Principles of Digital Biology
|Unit level:||Level 6|
|Teaching period(s):||Semester 2|
|Offered by||School of Computer Science|
|Available as a free choice unit?:||Y
A knowledge of modern biology is not a course prerequisite.
OverviewBiology is currently undergoing a revolution. The success of the human genome project and other high-throughput technologies is creating a flood of new data. Capturing, interpreting and analysing this data provides real and significant challenges for computer scientists. This course will use biology as an exciting application domain for a wide range of CS techniques that have been developed on the course.
Teaching and learning methods
1 day per week (5 weeks)
Learning outcomes are detailed on the COMP60532 course unit syllabus page on the School of Computer Science's website for current students.
- Analytical skills
- Group/team working
- Project management
- Oral communication
- Problem solving
- Written communication
- Written assignment (inc essay) - 100%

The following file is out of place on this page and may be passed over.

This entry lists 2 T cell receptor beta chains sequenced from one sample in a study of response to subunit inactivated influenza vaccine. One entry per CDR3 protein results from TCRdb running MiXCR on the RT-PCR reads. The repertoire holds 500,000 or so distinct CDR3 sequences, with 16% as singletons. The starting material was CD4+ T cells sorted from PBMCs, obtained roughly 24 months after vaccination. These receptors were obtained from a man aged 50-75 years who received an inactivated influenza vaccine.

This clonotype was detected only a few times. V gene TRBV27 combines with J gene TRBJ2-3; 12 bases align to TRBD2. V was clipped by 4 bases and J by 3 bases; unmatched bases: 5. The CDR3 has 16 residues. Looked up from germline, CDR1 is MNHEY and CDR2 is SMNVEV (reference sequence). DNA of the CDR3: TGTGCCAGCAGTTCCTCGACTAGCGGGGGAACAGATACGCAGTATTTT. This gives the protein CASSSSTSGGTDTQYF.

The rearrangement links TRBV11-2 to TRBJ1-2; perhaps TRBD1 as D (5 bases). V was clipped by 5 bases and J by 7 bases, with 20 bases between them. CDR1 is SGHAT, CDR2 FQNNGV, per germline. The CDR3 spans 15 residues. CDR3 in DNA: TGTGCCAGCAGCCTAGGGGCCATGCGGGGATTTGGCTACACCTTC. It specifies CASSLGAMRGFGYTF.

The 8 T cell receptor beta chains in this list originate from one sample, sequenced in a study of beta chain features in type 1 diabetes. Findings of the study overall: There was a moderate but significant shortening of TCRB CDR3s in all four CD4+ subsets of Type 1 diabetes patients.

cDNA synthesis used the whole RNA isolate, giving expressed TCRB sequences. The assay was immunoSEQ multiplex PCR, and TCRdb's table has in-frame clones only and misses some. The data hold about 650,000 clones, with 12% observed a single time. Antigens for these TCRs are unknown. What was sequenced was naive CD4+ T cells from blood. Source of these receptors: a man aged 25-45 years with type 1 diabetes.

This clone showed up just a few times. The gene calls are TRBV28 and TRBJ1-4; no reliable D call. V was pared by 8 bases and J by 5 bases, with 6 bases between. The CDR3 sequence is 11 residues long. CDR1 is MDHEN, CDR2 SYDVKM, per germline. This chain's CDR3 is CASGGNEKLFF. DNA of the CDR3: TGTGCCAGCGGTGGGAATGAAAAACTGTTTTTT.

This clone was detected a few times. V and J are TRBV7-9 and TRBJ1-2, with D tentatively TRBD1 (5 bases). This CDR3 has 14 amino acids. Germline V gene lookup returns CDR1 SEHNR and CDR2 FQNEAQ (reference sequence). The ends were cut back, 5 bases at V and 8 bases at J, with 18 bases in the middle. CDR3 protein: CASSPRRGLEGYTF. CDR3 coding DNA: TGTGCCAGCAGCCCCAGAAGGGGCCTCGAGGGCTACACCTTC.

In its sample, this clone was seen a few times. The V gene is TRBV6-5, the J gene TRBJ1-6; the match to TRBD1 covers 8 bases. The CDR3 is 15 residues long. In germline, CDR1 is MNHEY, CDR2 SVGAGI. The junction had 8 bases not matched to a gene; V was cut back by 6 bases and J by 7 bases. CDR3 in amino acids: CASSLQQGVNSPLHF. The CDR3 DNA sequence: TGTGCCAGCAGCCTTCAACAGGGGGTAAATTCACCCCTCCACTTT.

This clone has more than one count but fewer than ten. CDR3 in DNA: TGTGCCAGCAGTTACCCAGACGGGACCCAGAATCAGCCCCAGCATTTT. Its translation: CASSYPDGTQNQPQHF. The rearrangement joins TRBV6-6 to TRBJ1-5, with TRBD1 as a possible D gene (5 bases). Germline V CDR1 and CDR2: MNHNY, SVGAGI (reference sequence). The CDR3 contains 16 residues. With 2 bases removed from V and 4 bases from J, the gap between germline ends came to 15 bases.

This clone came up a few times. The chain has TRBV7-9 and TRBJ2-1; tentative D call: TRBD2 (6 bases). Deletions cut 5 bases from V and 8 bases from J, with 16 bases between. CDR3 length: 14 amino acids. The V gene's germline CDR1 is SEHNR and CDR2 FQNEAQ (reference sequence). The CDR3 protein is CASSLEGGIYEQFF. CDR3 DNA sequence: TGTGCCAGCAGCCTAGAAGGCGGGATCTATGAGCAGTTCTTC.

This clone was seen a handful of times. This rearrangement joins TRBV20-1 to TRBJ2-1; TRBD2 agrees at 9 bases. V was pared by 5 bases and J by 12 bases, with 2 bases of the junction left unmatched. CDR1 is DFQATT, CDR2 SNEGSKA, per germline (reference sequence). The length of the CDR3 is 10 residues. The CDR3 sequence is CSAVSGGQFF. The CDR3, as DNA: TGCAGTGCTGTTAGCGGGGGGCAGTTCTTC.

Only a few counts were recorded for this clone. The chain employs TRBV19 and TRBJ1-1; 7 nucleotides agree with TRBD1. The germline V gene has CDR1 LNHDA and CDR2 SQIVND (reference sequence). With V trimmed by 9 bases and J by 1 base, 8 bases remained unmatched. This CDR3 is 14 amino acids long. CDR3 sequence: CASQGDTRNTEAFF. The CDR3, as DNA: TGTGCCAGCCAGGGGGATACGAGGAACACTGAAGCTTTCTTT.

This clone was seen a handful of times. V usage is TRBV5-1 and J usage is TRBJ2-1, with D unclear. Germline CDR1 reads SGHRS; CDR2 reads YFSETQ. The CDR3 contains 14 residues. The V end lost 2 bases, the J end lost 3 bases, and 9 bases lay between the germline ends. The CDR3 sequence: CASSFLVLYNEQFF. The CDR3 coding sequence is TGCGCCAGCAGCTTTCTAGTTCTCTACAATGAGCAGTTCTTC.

- Intro to Biology
- Intro to Biology - the central dogma (2 hours)
- Intro to genomics (2 hours)
- Biology databases (2 hours)
- Data capture
- Capturing microarray data (1 hour)
- Proteomics seminar (1 hour)
- The gene ontology (1 hour)
- Resource meta-data (1 hour)
- Data delivery
- HCI and bioinformatics (2 hours)
- Dealing with heterogeneous, distributed data. (2 hours)
- Bioinformatics and the grid (2 hours)
- Data analysis
- Integrated approaches to post-genome data (2 hours)
COMP60532 reading list can be found on the School of Computer Science website for current students.
Feedback methodsStudents work on a group based project exploring the application of computer science to an industrially focussed digital biology problem. Every day each group reports back to the class on the work they have completed. Tutors provide detailed formative feedback after each of these presentations. The final assessment is an individual report based on the group work. Detailed individual feedback will be provided on short report plans before the final report is completed.
- Lectures - 35 hours
- Independent study hours - 115 hours